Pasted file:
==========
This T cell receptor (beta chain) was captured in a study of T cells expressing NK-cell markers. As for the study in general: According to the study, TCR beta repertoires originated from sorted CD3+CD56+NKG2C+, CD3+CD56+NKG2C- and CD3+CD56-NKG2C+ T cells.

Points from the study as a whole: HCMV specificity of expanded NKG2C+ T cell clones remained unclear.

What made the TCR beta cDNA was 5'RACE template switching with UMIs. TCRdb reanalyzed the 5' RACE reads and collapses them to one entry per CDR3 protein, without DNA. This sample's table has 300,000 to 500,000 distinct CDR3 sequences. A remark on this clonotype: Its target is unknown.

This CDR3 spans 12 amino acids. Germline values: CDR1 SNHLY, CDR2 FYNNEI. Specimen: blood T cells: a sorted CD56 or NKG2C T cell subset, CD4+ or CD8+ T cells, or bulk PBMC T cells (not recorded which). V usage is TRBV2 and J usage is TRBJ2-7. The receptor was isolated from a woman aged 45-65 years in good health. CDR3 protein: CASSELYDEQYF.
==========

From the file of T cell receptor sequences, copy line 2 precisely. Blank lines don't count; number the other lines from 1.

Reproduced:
Points from the study as a whole: HCMV specificity of expanded NKG2C+ T cell clones remained unclear.